Part 4 on FORGIVENESS
By Scott Hilgendorff / Cowboys of the Cross
“Let he who is without sin cast the first stone.” It’s a verse many non-believers can quote in an argument that you have no right to judge someone else’s actions. They quote it without knowing the whole section of scripture or where it comes from in the Bible. Or what it really means.
John 8:3-11 3The teachers of the law and the Pharisees brought in a woman caught in adultery. They made her stand before the group 4 and said to Jesus, “Teacher, this woman was caught in the act of adultery. 5 In the Law Moses commanded us to stone such women. Now what do you say?”6 They were using this question as a trap, in order to have a basis for accusing him. But Jesus bent down and started to write on the ground with his finger. 7 When they kept on questioning him, he straightened up and said to them, “Let any one of you who is without sin be the first to throw a stone at her.” 8 Again he stooped down and wrote on the ground. 9 At this, those who heard began to go away one at a time, the older ones first, until only Jesus was left, with the woman still standing there. 10 Jesus straightened up and asked her, “Woman, where are they? Has no one condemned you?”11 “No one, sir,” she said. “Then neither do I condemn you,”Jesus declared. “Go now and leave your life of sin.”
The law at the time would have require the woman to be stoned to death for her sin. The Pharisees, who were powerful religious leaders misusing their power, were being undermined by Jesus’ messages of forgiveness and they were trying to put him in an impossible situation in order to bring him down. Here, they thought Jesus would have no choice but to break the law.
Instead, he exposed the need for forgiveness in all of us by turning the tables on them and allowing her to be stoned if there was anyone that hadn’t sinned that could throw the first rock. Every single one of them walked away.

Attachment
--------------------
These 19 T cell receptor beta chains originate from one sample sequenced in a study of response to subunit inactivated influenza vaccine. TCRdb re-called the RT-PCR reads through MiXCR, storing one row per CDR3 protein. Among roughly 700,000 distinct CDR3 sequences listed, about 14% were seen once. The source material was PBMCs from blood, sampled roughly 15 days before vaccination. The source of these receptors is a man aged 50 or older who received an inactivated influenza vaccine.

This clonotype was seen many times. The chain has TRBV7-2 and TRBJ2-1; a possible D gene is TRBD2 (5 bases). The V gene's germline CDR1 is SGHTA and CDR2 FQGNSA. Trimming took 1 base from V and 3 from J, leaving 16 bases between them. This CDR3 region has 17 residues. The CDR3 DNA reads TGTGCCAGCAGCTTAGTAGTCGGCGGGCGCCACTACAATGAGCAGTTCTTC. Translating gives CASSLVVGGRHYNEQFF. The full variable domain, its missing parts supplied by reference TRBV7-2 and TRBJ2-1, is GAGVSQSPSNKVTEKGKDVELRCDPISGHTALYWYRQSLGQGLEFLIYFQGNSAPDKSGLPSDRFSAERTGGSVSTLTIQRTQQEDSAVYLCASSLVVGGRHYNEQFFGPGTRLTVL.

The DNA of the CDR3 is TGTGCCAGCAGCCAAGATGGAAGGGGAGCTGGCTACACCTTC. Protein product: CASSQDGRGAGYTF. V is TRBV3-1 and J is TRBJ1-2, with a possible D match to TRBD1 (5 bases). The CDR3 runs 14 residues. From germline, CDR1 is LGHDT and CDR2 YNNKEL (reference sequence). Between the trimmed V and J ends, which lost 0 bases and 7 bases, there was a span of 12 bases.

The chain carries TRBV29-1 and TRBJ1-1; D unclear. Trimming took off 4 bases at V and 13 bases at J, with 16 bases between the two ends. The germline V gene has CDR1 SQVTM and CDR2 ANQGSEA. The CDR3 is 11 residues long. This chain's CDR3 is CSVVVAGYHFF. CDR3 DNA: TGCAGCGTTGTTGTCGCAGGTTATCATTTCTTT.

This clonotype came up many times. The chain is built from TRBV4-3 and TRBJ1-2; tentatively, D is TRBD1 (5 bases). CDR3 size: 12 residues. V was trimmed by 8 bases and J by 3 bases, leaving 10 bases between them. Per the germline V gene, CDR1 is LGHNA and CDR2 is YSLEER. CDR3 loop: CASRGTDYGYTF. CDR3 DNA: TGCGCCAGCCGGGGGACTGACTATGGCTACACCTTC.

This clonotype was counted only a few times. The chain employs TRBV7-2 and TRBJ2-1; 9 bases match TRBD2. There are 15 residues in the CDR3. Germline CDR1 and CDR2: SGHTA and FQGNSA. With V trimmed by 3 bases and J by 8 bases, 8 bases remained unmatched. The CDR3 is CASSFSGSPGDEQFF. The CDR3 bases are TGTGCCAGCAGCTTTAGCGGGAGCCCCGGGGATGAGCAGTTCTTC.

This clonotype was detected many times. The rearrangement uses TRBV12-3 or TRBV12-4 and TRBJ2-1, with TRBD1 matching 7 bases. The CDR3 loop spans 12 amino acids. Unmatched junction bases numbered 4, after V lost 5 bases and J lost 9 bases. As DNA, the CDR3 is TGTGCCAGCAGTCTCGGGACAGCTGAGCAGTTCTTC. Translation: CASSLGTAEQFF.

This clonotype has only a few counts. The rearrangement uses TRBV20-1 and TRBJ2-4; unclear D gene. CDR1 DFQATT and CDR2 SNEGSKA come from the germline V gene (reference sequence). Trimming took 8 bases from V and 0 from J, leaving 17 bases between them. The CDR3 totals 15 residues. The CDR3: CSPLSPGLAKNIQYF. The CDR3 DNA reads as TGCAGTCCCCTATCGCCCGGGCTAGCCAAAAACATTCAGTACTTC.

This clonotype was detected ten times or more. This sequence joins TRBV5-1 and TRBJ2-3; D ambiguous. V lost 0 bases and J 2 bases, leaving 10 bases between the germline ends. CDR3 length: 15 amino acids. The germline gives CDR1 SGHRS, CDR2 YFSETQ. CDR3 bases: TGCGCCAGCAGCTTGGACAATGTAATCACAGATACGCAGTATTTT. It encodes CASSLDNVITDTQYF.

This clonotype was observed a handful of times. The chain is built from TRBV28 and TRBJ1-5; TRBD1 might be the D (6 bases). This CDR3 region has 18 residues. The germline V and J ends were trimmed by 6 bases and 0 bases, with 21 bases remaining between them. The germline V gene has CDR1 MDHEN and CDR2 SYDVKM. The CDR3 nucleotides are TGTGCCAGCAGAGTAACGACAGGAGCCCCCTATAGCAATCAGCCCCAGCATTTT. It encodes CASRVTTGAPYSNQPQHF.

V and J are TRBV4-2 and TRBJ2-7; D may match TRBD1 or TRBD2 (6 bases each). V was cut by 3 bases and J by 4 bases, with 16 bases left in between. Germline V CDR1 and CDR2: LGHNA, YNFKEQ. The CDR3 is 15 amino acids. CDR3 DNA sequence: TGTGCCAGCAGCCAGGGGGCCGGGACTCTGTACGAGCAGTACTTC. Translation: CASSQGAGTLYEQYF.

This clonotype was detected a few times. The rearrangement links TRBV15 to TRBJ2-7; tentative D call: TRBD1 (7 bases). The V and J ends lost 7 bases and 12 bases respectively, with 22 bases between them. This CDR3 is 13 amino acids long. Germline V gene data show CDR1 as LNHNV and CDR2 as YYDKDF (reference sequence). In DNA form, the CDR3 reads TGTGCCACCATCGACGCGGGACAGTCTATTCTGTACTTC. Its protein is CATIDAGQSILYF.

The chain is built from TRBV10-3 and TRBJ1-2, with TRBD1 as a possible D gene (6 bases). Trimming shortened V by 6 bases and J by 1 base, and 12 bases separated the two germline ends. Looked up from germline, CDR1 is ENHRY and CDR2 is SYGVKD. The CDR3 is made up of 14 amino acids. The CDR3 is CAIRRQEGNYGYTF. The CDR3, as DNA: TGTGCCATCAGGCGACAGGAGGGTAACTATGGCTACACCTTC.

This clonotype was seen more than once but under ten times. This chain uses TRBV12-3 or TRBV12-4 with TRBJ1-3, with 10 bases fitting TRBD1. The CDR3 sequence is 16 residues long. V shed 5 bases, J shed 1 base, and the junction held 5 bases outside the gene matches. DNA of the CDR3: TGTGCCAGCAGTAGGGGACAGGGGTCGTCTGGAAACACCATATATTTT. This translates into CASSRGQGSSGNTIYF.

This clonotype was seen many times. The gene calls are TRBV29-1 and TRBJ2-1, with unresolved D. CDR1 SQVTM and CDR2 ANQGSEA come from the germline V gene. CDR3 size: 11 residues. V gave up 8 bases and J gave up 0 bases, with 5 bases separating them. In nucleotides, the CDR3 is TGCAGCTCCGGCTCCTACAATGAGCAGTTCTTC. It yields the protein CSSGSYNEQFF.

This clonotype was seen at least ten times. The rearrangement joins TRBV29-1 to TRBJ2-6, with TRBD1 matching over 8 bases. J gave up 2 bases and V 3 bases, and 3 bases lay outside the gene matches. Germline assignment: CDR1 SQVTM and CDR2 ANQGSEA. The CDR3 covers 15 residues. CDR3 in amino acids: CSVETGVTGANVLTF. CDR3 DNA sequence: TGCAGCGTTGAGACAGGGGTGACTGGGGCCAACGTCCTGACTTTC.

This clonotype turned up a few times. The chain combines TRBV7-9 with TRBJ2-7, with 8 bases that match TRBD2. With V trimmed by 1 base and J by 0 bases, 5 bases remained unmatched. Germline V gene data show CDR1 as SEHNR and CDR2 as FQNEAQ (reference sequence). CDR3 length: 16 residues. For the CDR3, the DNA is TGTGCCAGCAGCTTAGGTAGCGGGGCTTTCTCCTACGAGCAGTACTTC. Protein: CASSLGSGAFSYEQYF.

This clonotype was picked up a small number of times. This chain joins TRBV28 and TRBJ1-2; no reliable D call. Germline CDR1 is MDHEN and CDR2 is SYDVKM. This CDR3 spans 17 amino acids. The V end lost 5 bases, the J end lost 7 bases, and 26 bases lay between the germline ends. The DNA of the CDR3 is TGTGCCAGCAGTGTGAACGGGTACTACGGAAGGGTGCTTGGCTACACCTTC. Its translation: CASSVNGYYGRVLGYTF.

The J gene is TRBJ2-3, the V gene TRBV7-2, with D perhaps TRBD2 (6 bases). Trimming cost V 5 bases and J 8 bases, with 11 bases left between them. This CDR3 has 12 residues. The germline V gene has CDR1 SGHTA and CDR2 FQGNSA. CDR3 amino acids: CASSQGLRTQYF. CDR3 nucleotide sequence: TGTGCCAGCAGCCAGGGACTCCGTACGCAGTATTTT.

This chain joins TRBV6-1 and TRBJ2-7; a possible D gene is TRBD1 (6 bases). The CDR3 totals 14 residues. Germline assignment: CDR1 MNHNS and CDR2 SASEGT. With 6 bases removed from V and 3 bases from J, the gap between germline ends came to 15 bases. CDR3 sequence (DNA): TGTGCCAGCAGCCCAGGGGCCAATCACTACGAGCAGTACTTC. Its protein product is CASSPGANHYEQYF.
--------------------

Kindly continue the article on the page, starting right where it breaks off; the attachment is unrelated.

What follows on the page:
Jesus was left alone with the woman who wasn’t denying her sin. Instead of condemning her to death, she was forgiven by Jesus and sent away. That’s the key point that those who misuse or misunderstand the verses all miss—Jesus sent her away but told her to leave her life of sin. He wasn’t punishing her for her sin, but he was still identifying it as sin and telling her to stop it. He judged her actions as wrong and commanded her to stop living that way. He didn’t tell her everything was okay the way it was.
Forgiveness is meant to change us. When we fully grasp Jesus did for us on the cross and how is death was in the place of the punishment for our sins, we want to change and we can’t help but be changed by our salvation. That comes through a faith in who Jesus was, and is, and by understanding our sin separates us from God, our sin must be punished, Jesus took the punishment meant for that sin and that be confessing our sin, repenting and asking to be forgiven, God will no longer condemn us for our sin.
By believing, confessing, repenting and asking for it, we’re forgiven and changed.
2 Corinthians 5:17 Therefore, if anyone is in Christ, the new creation has come: The old has gone, the new is here!
Once saved, we’re dead to our sin, no longer condemned to be punished for it, but instead, God sees us as a new and perfect creature, no longer separated from Him by our sin.
Forgiveness changes us. Forgiveness puts out sin behind us. Forgiveness gives us a perfect life in Heaven.